Notes From Madras

ArtReview Asia colomunist and Chennai-based novelist Charu Nivedita on the spiritual crater at the heart of Indian society

By Charu Nivedita

Fans give a milk bath (abhishek) to a cutout  of Rajinikanth on the occasion of the release of Kabali (2016). Photo: Prabhu Kalidas Flyposter for film star Rajinikanth’s Kabali (2016). Photo: Prabhu Kalidas

A lewdly morphed image of a twenty-one-year-old girl called Vinupriya appeared on Facebook. Her father ran from pillar to post to complain to the police. He was forced to offer a smartphone as a bribe to a constable, who upon receipt of the gratification assured him that necessary action would be taken to undo the damage. The police assured him that they had written to Facebook’s head office and the picture would be taken down. Unable to live down the ignominy, Vinupriya committed suicide.

A thirty-five-year-old man killed his partner, a thirty-eight-year-old woman, and her three daughters (from her previous marriage), aged nineteen, eighteen and sixteen. He lived with the corpses for four days until his landlord complained to the police about the smell of putrefaction. He confessed that he wanted to marry the elder daughter; when his partner opposed the proposal, he killed all four women.

Twenty-four-year-old Swathi was murdered in broad daylight in the heart of the city – the Nungambakkam railway station. No one even bothered to cover the body for nearly two hours. Ramkumar, the accused, confessed, stating that she had failed to respond positively to his amorous advances. Ramkumar seems to be influenced by mainstream Tamil movies. Tamil films often glorify, nay legitimise, unemployed wastrels who, taking a fancy for educated young women from politer sections of society, by hook, crook and the brute force that a true-blooded Tamil male must possess, achieve the ultimate goal of marital union.

More recently, a young man shot a video of himself throwing a three-month-old dog from a terrace, and circulated it on social media platforms. It emerged that the young man and his friends who helped film the grisly act were medical students. They were arrested but released on bail of Rs 5,000 (roughly £60). If proven guilty, they could get away with a fine as little as Rs 50 (about 50 pence). A seat in a private medical school costs nearly Rs 10 million.

Each of these events sounds like it could make its way to the year-end list of horribly perverted acts in an Indian magazine or newspaper. However, all of them – and there are hundreds more, I assure you – took place in Tamil Nadu over the course of seven days. Yes, you read that right.

Charu Nivedita Autumn 2016
Flyposter for film star Rajinikanth’s Kabali (2016). Photo: Prabhu Kalidas

The situation in the rest of India is hardly any different. The gang rape and murder of a young student called Jyoti Singh by five men (some of them not yet eighteen) in 2012 in Delhi became a lightning-rod issue. There were massive nationwide protests and spontaneous outrage on a scale not seen in India before. Hundreds of such atrocities against women have taken place since.

In India, it is now acceptable to invade anyone’s privacy unchecked. Especially a woman’s: you can stalk her, bully her, kill her in broad daylight without any fear.

A friend, while flying down from Delhi to Chennai, unfortunately ran out of cash. He had multiple credit cards and debit cards backed by a comfortable bank balance. He was hungry and wanted to grab a bite to eat on the plane. Sorry, they won’t serve you even a cup of coffee if you can’t pay in currency notes carrying the Mahatma’s picture.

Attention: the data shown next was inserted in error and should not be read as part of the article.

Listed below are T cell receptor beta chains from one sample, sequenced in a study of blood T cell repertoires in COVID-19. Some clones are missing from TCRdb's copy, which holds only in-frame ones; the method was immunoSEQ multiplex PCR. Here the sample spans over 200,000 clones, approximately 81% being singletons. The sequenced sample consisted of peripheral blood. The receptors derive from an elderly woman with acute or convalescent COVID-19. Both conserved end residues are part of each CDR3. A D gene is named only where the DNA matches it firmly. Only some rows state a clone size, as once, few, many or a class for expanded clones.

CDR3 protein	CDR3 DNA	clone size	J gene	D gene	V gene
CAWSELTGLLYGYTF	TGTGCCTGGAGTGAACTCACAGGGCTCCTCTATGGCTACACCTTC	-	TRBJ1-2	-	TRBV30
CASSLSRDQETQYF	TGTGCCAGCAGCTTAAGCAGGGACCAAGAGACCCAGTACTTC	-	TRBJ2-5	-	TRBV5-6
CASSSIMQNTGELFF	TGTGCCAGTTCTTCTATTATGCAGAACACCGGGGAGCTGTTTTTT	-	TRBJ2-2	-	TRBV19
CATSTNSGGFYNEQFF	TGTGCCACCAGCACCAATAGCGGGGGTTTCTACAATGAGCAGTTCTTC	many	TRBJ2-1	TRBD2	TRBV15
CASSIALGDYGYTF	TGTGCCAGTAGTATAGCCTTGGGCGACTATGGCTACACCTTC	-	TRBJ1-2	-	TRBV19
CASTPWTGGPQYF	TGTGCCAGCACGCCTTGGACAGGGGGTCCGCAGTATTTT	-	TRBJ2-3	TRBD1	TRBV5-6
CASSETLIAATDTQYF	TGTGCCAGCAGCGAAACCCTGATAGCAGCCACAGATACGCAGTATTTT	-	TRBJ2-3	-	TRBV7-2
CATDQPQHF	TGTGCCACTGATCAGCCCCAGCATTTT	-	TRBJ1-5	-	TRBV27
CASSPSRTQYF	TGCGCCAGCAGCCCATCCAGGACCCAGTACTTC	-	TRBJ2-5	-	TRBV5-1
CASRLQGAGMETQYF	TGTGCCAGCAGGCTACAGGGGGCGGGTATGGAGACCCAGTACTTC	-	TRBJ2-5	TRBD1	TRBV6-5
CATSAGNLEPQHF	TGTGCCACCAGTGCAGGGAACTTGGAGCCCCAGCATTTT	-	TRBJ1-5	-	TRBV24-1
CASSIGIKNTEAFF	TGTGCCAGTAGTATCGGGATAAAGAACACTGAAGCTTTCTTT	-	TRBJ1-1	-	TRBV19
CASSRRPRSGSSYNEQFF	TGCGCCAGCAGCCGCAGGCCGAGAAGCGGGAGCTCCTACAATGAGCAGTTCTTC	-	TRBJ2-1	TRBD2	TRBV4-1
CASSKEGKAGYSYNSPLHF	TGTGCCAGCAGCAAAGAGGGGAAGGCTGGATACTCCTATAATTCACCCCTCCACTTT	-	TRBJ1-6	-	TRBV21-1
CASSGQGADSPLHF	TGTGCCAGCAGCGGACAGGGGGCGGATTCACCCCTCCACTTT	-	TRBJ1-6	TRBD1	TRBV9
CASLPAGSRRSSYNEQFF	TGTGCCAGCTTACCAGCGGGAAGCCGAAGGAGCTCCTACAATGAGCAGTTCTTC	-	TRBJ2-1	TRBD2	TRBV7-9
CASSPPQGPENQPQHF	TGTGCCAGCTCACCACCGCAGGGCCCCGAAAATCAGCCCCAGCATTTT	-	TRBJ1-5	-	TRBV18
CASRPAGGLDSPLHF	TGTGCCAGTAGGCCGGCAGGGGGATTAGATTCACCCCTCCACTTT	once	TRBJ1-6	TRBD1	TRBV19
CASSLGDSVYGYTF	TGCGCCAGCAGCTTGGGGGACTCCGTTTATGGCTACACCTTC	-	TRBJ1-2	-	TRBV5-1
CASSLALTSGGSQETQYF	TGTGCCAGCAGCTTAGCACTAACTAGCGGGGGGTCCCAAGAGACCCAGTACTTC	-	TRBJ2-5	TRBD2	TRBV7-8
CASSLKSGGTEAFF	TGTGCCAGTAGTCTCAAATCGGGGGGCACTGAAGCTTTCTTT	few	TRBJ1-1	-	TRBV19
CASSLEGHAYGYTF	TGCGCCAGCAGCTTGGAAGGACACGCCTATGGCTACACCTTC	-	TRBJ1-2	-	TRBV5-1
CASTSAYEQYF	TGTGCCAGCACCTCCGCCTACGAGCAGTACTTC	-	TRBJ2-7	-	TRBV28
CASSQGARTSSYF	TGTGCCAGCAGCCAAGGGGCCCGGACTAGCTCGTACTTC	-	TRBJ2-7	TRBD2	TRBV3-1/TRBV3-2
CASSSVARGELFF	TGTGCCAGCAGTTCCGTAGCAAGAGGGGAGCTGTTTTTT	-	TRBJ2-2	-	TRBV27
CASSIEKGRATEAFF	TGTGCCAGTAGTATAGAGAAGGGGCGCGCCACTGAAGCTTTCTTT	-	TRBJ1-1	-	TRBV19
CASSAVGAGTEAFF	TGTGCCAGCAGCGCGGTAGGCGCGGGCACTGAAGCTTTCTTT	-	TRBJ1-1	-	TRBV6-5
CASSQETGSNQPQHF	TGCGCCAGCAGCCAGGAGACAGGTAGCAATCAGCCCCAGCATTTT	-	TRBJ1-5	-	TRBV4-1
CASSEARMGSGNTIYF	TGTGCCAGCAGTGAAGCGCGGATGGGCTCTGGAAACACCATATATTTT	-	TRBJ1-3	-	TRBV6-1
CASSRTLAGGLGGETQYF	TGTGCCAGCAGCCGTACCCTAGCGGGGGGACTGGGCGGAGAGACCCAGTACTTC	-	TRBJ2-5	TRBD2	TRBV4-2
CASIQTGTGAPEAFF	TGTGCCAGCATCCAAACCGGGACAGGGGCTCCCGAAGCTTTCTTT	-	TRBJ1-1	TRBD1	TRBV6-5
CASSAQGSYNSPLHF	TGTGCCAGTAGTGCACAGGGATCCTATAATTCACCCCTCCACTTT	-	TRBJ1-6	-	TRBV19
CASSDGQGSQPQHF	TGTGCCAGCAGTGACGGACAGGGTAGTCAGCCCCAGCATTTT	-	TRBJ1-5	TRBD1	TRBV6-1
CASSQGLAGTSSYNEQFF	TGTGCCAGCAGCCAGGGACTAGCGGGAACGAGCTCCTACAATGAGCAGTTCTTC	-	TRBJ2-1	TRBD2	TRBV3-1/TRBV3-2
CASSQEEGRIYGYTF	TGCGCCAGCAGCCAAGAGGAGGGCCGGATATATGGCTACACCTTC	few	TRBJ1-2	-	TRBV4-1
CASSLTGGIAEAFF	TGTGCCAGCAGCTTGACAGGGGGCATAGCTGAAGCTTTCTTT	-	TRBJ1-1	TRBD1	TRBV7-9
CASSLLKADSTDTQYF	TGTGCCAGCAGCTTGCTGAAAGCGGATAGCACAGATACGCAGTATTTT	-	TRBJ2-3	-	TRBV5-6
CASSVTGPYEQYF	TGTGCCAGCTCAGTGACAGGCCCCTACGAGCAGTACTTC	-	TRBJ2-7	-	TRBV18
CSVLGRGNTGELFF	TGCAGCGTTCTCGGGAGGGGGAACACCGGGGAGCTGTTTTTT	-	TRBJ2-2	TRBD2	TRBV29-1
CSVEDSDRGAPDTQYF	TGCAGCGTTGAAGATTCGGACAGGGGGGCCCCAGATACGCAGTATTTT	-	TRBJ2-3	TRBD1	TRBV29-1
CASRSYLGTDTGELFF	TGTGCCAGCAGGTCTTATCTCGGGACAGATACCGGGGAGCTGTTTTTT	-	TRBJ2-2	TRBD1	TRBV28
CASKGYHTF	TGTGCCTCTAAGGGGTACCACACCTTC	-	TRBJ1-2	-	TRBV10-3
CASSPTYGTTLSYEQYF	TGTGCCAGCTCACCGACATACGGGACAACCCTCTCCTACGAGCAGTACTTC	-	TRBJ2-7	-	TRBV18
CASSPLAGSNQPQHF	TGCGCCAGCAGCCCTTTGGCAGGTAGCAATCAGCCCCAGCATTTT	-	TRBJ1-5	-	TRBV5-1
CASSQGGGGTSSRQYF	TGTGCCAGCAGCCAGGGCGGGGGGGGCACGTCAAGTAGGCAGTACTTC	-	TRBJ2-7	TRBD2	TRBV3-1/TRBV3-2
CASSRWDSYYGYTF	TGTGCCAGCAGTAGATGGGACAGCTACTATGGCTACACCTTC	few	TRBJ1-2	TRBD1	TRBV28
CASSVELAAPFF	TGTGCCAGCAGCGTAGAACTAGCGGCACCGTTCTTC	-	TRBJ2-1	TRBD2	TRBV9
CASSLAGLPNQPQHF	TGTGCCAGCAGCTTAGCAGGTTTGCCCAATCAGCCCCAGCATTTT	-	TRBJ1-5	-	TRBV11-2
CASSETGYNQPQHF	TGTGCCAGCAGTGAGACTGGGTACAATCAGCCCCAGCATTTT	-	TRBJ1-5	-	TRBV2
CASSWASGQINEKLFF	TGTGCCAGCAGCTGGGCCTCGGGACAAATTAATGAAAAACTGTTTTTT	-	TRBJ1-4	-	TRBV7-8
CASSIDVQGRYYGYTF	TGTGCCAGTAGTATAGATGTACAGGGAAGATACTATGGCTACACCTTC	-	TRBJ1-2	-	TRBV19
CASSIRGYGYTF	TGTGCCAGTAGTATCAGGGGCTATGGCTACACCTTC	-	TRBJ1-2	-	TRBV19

U.V. Swaminathan Iyer, a man billed the ‘grandfather of Tamil’ for his efforts to preserve classical Tamil literature, recounts an incident in his memoirs. At around ten o’clock one night, his wife asked him if she could pour water in the leftover rice (the ritual that marks the closure of kitchen for the day). Swaminathan replied: ‘The last train to the city seems to be running late. Let’s wait a little longer.’ Those arriving by the last train would most certainly find eateries closed. Anyone hungry could turn up at the Swaminathan household for a meal. The standard practice at their home was to close the kitchen some 30 minutes after the last train had arrived. Till a few decades ago, it was common for houses in Tamil Nadu to have something known as thinnai, a small elevated structure abutting the outer wall right next to the entrance. In part, the thinnais were built so that passersby could spend a night under the thatched or tiled shade. It was common practice for the owners of the house to offer such complete strangers food and refreshments. 

One hundred years ago, this was the way of the Indian life.

Adi Shankara, arguably the greatest Indian philosopher and theologian, in his eighth-century Sanskrit composition Bhaja Govindam, wrote that knowledge without wisdom is useless tinsel.

In the last quarter-century, India has witnessed an unprecedented technology boom. In a society that has recently discovered the pleasures of mindless conspicuous consumption, and where material advancement is the sole driving force of life, there is now a spiritual vacuum being filled by matinee idols (see pictures).

Increasing prosperity is making young Indians behave like tiny tots in a candy shop. Technology in their hands is like the proverbial string of flowers in the possession of a monkey.

This article was first published in the Autumn 2016 issue of ArtReview Asia.